How Covid-19 has affected the mental health of teachers

Janet Gonzalez, Reporter

Everyone has been impacted by the pandemic in different ways. After being online for so many months, the mental health of teachers may have taken a toll due to the effects of Covid-19. “It just feels nice to have a bit of normalcy back,” said Mr. Self, a history teacher. According to a study done by the weekly Research Center, with the pandemic amidst, teachers reported feeling more stressed and “bur[nt] out” than usual. Of course every teacher and individual has their own unique experiences, with that it is difficult to truly state all teachers had similar experiences. 

Now being back in school, teachers are putting all their time and energy into ensuring a much-improved school year. Teachers advocate the importance of mental health to their students, but don’t take the time to work on their own. The time they take for themselves may be limited due to their dedication and hard work. “I try to make sure on weekends that I give myself a break from school,” said Mr. Furlong, history teacher, and Football coach. “I try to make time to hike or go mountain biking¨ said Mrs. Langford, science teacher, ¨being in the fresh air helps me stay sane.” 

Time management has been impacted by so many changes intruding. English teacher Mrs. Letus said, “The best thing I can do for my mental health is getting enough sleep. That has been very hard this year.” Working longer hours, grading assignments, and having to adjust to the new normal, teachers have a full schedule.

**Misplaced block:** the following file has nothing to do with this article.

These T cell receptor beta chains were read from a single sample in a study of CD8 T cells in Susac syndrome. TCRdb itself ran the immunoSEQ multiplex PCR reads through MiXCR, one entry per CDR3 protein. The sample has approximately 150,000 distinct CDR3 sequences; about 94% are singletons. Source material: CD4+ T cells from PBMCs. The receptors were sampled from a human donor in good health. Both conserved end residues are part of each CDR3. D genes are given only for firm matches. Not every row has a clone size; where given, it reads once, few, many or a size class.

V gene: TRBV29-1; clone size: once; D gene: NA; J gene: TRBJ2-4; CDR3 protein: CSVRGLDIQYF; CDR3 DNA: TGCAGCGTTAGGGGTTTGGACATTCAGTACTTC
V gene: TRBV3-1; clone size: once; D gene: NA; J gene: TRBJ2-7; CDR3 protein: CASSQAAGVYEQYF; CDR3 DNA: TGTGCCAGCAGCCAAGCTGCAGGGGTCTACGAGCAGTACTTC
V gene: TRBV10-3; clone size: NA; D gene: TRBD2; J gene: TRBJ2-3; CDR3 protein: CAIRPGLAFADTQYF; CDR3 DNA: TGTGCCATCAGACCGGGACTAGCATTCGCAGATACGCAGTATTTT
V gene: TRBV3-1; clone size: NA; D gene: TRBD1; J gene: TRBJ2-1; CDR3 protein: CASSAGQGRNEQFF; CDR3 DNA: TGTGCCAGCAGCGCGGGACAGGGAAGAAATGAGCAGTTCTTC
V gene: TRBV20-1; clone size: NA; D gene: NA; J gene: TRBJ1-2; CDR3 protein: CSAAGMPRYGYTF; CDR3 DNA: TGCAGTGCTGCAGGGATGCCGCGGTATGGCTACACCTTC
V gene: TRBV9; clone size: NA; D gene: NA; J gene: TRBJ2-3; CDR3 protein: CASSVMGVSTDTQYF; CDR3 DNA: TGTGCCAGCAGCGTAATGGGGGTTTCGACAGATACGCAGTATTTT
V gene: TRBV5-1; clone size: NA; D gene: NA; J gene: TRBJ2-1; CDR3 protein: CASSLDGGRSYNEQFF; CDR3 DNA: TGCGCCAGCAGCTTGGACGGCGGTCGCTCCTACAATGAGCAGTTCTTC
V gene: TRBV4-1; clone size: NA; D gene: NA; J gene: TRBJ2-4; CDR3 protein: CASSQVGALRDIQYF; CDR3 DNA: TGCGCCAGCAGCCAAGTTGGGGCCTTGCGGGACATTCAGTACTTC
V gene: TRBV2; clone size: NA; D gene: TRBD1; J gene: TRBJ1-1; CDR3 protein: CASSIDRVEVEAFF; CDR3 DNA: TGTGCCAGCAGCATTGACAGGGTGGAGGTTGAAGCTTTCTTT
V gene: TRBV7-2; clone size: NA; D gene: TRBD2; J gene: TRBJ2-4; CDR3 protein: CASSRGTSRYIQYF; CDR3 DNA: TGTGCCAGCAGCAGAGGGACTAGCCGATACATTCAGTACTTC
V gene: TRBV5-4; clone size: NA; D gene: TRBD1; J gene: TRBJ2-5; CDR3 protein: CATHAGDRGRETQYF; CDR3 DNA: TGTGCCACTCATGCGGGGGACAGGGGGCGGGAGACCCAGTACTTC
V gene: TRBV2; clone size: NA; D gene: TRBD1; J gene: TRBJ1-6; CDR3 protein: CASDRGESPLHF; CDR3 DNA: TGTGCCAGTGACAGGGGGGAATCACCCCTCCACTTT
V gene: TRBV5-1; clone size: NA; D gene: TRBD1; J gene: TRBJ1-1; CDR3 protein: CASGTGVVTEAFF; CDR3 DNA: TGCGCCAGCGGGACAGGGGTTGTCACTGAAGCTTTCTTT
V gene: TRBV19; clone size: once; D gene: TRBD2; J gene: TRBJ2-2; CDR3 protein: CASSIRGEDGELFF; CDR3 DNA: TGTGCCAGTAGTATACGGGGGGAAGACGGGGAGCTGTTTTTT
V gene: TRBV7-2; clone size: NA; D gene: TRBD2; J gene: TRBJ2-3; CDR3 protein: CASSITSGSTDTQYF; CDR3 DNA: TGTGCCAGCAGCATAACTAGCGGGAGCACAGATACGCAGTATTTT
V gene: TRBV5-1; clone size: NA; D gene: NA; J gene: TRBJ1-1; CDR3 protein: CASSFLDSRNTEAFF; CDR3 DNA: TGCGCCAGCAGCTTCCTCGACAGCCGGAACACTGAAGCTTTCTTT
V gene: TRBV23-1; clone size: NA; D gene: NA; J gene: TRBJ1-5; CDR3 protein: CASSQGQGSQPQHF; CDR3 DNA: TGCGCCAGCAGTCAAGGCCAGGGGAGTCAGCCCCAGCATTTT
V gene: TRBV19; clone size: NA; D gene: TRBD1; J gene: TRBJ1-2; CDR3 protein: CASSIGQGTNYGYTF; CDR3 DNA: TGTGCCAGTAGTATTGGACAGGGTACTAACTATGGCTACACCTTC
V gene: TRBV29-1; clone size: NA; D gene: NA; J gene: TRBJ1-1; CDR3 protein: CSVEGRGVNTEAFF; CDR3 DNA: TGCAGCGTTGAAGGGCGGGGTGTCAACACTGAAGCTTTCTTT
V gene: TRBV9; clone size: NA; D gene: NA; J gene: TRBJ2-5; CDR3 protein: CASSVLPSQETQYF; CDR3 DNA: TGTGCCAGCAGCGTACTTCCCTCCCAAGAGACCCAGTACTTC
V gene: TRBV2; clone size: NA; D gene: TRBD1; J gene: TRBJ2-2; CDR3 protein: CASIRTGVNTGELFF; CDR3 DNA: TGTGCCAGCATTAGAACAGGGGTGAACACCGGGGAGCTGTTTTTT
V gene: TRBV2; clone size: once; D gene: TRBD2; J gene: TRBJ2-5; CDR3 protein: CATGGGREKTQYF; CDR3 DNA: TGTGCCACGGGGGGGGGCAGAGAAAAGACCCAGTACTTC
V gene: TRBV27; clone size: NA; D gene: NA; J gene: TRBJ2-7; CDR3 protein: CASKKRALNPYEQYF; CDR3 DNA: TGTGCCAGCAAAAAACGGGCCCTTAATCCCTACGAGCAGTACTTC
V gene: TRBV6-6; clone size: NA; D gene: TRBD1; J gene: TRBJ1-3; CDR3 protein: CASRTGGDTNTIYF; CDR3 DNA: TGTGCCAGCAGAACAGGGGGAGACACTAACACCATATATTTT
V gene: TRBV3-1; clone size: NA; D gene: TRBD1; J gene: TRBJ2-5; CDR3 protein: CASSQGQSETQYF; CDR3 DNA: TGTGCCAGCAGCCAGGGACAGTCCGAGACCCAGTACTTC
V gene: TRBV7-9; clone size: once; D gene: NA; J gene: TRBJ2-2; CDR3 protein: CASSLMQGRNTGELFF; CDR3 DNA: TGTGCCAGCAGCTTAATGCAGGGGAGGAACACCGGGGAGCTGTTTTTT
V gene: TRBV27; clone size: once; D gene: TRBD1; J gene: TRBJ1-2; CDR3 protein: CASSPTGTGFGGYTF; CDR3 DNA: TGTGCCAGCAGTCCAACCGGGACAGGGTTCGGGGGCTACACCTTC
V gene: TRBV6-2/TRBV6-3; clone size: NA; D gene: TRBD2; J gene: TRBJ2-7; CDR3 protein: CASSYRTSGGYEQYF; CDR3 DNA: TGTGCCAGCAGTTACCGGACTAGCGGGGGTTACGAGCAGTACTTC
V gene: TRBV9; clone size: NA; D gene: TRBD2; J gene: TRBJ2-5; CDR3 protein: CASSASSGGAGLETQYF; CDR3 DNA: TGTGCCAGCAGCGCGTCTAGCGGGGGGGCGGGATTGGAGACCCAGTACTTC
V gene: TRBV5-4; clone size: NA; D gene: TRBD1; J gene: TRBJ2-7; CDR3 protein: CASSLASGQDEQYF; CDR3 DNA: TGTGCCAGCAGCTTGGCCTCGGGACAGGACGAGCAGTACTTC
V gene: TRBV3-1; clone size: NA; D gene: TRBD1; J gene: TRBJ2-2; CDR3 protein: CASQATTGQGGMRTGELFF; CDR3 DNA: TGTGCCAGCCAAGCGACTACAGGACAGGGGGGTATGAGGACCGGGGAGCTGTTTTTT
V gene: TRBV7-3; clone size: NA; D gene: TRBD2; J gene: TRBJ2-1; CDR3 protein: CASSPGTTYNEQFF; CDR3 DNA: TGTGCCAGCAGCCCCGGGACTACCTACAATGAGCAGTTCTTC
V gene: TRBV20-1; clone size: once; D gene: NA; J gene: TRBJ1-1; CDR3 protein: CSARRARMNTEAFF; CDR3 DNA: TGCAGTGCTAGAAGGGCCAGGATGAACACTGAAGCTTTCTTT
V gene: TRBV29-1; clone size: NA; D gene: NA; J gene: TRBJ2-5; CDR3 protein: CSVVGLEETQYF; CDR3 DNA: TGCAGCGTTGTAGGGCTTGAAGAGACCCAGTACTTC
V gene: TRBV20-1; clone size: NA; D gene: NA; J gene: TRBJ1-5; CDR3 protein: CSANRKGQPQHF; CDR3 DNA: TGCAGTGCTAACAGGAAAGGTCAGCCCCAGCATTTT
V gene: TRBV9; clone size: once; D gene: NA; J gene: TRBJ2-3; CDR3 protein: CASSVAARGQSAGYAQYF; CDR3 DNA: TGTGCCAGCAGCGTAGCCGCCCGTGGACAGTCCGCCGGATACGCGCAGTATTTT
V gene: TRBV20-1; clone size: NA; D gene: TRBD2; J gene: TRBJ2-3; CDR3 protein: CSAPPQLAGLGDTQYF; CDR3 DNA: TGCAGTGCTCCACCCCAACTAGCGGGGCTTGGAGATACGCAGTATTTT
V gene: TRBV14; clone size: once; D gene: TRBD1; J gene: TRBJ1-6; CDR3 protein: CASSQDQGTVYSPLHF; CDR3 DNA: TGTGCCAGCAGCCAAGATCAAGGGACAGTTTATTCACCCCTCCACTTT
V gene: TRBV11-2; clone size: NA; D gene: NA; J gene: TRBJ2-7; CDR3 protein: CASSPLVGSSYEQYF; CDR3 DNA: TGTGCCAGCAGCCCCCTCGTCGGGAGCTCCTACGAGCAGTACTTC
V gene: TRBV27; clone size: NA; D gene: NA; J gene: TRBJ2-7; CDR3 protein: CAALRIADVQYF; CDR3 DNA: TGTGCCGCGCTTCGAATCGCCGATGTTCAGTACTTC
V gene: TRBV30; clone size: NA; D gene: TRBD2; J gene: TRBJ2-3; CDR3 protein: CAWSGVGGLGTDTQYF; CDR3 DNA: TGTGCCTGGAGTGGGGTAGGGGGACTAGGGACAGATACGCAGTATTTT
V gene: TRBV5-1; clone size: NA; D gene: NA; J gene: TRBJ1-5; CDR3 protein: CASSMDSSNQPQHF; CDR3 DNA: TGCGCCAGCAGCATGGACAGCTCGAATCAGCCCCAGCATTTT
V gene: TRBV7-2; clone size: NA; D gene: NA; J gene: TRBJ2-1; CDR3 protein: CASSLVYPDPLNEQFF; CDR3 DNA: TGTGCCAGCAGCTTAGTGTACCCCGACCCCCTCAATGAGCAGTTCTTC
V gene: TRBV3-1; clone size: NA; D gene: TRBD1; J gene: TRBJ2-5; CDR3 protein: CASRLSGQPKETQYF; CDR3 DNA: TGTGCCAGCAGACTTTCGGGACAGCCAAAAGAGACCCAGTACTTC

Students have the ability to aid teachers in this difficult time. “Ask questions, advocate for themselves, and turn their work in on time,” said Mr. Self, a history teacher. The primary reason teachers would like their students to ask questions is to determine whether they are understanding the material. “It helps the teachers get to know their students, and it helps the students get back to being more comfortable learning with their peers,” said Mrs. Langford, science teacher. 

Regardless of the changes, Mrs. Letus, English teacher said, “It’s been worth it to be back with students in person.” Everything takes time, and improving one’s mental health may as well. “We have to be cognizant about how much we take on and to really focus on the big, important things over the little tedious things that are just going to drive us crazy over time,” said Mr. Self, a history teacher. Students have the ability to make the school environment more sustainable. 

Mental health awareness affects everyone and can greatly impact many lives. If you or anyone you know may be struggling with mental health, you can seek help by talking to guidance counselors, speaking to a trusted friend or adult, or head to health for more information, also found on the backside of student ID cards.